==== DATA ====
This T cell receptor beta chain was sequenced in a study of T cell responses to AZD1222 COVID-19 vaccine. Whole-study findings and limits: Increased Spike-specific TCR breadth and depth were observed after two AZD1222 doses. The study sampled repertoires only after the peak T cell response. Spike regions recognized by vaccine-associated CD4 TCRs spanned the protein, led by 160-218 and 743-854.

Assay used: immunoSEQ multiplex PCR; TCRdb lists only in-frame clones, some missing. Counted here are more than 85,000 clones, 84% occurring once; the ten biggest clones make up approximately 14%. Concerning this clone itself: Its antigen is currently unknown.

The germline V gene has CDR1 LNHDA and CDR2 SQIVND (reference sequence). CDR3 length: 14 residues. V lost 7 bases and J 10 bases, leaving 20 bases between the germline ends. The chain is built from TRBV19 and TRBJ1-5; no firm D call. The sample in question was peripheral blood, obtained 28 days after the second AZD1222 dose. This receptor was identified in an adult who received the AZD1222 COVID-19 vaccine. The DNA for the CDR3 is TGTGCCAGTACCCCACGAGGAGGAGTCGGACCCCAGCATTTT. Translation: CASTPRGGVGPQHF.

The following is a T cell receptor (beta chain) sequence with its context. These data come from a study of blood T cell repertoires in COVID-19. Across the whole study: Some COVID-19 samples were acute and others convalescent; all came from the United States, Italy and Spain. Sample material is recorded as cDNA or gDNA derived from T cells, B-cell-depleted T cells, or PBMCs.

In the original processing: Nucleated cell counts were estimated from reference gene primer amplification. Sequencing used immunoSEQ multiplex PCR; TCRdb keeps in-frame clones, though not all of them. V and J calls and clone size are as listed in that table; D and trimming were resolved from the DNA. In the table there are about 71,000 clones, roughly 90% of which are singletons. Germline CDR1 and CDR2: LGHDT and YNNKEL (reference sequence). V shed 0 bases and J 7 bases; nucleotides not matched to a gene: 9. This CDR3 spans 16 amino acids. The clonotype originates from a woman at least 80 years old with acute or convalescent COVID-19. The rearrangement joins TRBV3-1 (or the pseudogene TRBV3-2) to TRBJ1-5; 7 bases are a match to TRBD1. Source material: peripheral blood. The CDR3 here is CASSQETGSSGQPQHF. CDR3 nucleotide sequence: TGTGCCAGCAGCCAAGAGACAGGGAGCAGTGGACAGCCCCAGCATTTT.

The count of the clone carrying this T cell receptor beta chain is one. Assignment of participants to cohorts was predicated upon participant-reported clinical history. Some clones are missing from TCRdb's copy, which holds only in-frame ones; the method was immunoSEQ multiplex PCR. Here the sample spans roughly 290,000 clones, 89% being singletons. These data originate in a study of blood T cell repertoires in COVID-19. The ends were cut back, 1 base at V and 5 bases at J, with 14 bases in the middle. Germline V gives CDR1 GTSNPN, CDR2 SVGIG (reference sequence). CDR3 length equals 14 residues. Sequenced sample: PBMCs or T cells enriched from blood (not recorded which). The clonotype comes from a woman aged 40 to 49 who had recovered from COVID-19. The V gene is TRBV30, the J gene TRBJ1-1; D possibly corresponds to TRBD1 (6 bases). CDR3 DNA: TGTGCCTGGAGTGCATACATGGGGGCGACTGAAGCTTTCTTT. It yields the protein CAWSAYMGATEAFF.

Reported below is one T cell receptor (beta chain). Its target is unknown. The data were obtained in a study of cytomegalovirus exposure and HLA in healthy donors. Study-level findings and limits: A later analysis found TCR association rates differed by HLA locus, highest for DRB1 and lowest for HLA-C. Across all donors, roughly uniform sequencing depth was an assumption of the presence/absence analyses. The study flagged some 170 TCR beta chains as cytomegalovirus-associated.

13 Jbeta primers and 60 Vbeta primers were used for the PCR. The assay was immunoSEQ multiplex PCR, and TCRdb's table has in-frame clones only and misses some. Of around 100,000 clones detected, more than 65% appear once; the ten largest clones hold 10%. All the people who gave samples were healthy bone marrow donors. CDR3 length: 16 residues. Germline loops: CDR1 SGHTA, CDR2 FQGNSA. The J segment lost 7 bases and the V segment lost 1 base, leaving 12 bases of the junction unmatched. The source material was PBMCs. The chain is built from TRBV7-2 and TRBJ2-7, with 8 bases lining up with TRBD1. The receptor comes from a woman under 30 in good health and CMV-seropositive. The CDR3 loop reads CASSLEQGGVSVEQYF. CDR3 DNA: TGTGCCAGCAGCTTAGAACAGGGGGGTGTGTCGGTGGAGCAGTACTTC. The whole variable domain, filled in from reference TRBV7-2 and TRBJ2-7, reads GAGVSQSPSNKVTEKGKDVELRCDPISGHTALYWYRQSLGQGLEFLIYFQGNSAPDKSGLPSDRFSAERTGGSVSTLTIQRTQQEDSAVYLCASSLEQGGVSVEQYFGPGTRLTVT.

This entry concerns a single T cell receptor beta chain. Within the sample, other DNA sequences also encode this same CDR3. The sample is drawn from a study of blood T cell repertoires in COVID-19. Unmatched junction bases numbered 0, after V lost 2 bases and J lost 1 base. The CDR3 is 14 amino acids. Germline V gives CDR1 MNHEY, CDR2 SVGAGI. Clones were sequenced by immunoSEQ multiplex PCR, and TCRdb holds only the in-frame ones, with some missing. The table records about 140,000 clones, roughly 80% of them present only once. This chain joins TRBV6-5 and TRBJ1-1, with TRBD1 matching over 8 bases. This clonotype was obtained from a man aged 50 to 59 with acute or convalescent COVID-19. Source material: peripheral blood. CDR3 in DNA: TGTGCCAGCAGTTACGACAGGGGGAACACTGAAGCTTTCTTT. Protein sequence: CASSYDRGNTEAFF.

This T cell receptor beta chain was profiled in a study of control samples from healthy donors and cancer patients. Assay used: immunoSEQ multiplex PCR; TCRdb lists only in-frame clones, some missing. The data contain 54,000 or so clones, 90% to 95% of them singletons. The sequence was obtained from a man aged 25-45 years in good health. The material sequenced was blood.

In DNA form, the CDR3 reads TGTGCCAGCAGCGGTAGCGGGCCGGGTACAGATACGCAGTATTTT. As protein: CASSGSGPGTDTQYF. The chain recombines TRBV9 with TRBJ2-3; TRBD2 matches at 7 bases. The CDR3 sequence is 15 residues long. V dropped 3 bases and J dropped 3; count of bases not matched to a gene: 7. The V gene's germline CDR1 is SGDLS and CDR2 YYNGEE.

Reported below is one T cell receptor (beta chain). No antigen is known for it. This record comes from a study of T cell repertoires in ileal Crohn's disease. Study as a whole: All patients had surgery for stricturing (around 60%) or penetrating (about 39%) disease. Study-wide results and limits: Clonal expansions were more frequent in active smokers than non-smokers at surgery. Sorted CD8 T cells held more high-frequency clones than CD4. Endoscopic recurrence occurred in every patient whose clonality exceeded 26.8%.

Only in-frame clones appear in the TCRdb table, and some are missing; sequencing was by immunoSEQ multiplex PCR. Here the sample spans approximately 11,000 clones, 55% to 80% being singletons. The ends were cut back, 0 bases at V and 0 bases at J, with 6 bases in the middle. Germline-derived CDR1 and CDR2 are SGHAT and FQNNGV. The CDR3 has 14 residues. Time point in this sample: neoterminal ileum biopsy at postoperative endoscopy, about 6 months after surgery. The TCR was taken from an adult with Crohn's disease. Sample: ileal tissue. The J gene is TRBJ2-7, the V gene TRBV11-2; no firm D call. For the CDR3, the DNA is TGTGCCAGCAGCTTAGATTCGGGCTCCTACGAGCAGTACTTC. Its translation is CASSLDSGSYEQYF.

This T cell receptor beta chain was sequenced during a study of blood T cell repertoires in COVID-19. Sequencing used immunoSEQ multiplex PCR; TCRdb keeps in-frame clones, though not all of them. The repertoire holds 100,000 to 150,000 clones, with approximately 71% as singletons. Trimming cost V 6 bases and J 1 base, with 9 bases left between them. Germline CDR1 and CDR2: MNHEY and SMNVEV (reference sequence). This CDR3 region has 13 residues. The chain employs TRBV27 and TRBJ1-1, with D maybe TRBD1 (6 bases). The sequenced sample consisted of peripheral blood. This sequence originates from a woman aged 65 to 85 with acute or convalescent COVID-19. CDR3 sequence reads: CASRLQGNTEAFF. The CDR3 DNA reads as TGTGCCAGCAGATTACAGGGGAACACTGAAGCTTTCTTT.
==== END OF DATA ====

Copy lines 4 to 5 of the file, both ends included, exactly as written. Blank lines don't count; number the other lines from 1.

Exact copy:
The following is a T cell receptor (beta chain) sequence with its context. These data come from a study of blood T cell repertoires in COVID-19. Across the whole study: Some COVID-19 samples were acute and others convalescent; all came from the United States, Italy and Spain. Sample material is recorded as cDNA or gDNA derived from T cells, B-cell-depleted T cells, or PBMCs.

In the original processing: Nucleated cell counts were estimated from reference gene primer amplification. Sequencing used immunoSEQ multiplex PCR; TCRdb keeps in-frame clones, though not all of them. V and J calls and clone size are as listed in that table; D and trimming were resolved from the DNA. In the table there are about 71,000 clones, roughly 90% of which are singletons. Germline CDR1 and CDR2: LGHDT and YNNKEL (reference sequence). V shed 0 bases and J 7 bases; nucleotides not matched to a gene: 9. This CDR3 spans 16 amino acids. The clonotype originates from a woman at least 80 years old with acute or convalescent COVID-19. The rearrangement joins TRBV3-1 (or the pseudogene TRBV3-2) to TRBJ1-5; 7 bases are a match to TRBD1. Source material: peripheral blood. The CDR3 here is CASSQETGSSGQPQHF. CDR3 nucleotide sequence: TGTGCCAGCAGCCAAGAGACAGGGAGCAGTGGACAGCCCCAGCATTTT.